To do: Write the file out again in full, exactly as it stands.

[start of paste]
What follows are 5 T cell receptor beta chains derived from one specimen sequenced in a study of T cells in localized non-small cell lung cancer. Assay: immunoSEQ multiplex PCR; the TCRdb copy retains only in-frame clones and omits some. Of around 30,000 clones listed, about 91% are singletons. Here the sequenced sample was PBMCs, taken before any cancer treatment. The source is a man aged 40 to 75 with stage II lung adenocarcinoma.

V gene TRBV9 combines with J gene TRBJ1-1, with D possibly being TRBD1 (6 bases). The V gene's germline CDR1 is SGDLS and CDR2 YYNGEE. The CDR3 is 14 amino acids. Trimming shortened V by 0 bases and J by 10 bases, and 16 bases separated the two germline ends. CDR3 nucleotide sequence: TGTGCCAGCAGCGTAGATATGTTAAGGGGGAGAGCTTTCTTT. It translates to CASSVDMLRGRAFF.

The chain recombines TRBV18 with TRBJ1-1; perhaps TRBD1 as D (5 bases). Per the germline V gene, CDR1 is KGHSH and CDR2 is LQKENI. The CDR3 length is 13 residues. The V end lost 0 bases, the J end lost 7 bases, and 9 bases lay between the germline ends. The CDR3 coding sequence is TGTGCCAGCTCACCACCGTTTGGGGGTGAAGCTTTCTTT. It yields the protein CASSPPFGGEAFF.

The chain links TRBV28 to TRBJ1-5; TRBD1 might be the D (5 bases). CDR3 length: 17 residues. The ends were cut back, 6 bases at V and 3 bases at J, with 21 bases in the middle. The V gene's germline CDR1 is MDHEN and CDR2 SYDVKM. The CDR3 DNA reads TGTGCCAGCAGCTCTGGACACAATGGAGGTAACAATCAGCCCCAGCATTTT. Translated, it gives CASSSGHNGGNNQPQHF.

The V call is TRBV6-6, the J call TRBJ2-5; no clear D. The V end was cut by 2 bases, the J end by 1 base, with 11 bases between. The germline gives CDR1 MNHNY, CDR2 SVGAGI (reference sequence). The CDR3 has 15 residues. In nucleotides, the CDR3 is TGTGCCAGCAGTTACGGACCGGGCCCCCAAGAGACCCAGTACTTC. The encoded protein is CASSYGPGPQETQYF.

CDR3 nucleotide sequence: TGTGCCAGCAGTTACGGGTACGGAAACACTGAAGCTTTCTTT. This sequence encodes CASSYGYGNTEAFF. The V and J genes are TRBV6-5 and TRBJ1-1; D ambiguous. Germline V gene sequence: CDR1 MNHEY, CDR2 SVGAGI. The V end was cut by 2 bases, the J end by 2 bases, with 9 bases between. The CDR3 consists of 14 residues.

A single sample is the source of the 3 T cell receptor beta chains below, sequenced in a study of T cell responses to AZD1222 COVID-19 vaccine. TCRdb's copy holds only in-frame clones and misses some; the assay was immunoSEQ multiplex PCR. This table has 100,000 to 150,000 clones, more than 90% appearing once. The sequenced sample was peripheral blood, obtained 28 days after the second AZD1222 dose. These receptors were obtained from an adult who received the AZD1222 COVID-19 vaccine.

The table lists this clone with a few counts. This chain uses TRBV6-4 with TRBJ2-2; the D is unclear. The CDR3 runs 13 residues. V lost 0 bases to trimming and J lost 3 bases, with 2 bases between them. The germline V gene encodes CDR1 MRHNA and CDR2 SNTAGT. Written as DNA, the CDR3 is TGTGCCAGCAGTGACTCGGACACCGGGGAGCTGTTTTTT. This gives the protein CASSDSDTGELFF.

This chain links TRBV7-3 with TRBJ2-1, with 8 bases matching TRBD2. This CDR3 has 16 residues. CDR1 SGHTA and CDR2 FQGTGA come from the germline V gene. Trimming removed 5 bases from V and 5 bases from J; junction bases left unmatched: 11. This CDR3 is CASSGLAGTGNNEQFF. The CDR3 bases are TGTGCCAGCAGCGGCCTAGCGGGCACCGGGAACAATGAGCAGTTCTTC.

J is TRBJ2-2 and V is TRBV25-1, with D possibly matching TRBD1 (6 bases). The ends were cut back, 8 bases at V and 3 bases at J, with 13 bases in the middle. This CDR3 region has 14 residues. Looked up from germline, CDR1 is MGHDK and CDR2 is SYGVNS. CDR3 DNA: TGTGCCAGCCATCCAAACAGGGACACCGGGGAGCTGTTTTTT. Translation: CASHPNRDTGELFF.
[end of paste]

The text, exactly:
What follows are 5 T cell receptor beta chains derived from one specimen sequenced in a study of T cells in localized non-small cell lung cancer. Assay: immunoSEQ multiplex PCR; the TCRdb copy retains only in-frame clones and omits some. Of around 30,000 clones listed, about 91% are singletons. Here the sequenced sample was PBMCs, taken before any cancer treatment. The source is a man aged 40 to 75 with stage II lung adenocarcinoma.

V gene TRBV9 combines with J gene TRBJ1-1, with D possibly being TRBD1 (6 bases). The V gene's germline CDR1 is SGDLS and CDR2 YYNGEE. The CDR3 is 14 amino acids. Trimming shortened V by 0 bases and J by 10 bases, and 16 bases separated the two germline ends. CDR3 nucleotide sequence: TGTGCCAGCAGCGTAGATATGTTAAGGGGGAGAGCTTTCTTT. It translates to CASSVDMLRGRAFF.

The chain recombines TRBV18 with TRBJ1-1; perhaps TRBD1 as D (5 bases). Per the germline V gene, CDR1 is KGHSH and CDR2 is LQKENI. The CDR3 length is 13 residues. The V end lost 0 bases, the J end lost 7 bases, and 9 bases lay between the germline ends. The CDR3 coding sequence is TGTGCCAGCTCACCACCGTTTGGGGGTGAAGCTTTCTTT. It yields the protein CASSPPFGGEAFF.

The chain links TRBV28 to TRBJ1-5; TRBD1 might be the D (5 bases). CDR3 length: 17 residues. The ends were cut back, 6 bases at V and 3 bases at J, with 21 bases in the middle. The V gene's germline CDR1 is MDHEN and CDR2 SYDVKM. The CDR3 DNA reads TGTGCCAGCAGCTCTGGACACAATGGAGGTAACAATCAGCCCCAGCATTTT. Translated, it gives CASSSGHNGGNNQPQHF.

The V call is TRBV6-6, the J call TRBJ2-5; no clear D. The V end was cut by 2 bases, the J end by 1 base, with 11 bases between. The germline gives CDR1 MNHNY, CDR2 SVGAGI (reference sequence). The CDR3 has 15 residues. In nucleotides, the CDR3 is TGTGCCAGCAGTTACGGACCGGGCCCCCAAGAGACCCAGTACTTC. The encoded protein is CASSYGPGPQETQYF.

CDR3 nucleotide sequence: TGTGCCAGCAGTTACGGGTACGGAAACACTGAAGCTTTCTTT. This sequence encodes CASSYGYGNTEAFF. The V and J genes are TRBV6-5 and TRBJ1-1; D ambiguous. Germline V gene sequence: CDR1 MNHEY, CDR2 SVGAGI. The V end was cut by 2 bases, the J end by 2 bases, with 9 bases between. The CDR3 consists of 14 residues.

A single sample is the source of the 3 T cell receptor beta chains below, sequenced in a study of T cell responses to AZD1222 COVID-19 vaccine. TCRdb's copy holds only in-frame clones and misses some; the assay was immunoSEQ multiplex PCR. This table has 100,000 to 150,000 clones, more than 90% appearing once. The sequenced sample was peripheral blood, obtained 28 days after the second AZD1222 dose. These receptors were obtained from an adult who received the AZD1222 COVID-19 vaccine.

The table lists this clone with a few counts. This chain uses TRBV6-4 with TRBJ2-2; the D is unclear. The CDR3 runs 13 residues. V lost 0 bases to trimming and J lost 3 bases, with 2 bases between them. The germline V gene encodes CDR1 MRHNA and CDR2 SNTAGT. Written as DNA, the CDR3 is TGTGCCAGCAGTGACTCGGACACCGGGGAGCTGTTTTTT. This gives the protein CASSDSDTGELFF.

This chain links TRBV7-3 with TRBJ2-1, with 8 bases matching TRBD2. This CDR3 has 16 residues. CDR1 SGHTA and CDR2 FQGTGA come from the germline V gene. Trimming removed 5 bases from V and 5 bases from J; junction bases left unmatched: 11. This CDR3 is CASSGLAGTGNNEQFF. The CDR3 bases are TGTGCCAGCAGCGGCCTAGCGGGCACCGGGAACAATGAGCAGTTCTTC.

J is TRBJ2-2 and V is TRBV25-1, with D possibly matching TRBD1 (6 bases). The ends were cut back, 8 bases at V and 3 bases at J, with 13 bases in the middle. This CDR3 region has 14 residues. Looked up from germline, CDR1 is MGHDK and CDR2 is SYGVNS. CDR3 DNA: TGTGCCAGCCATCCAAACAGGGACACCGGGGAGCTGTTTTTT. Translation: CASHPNRDTGELFF.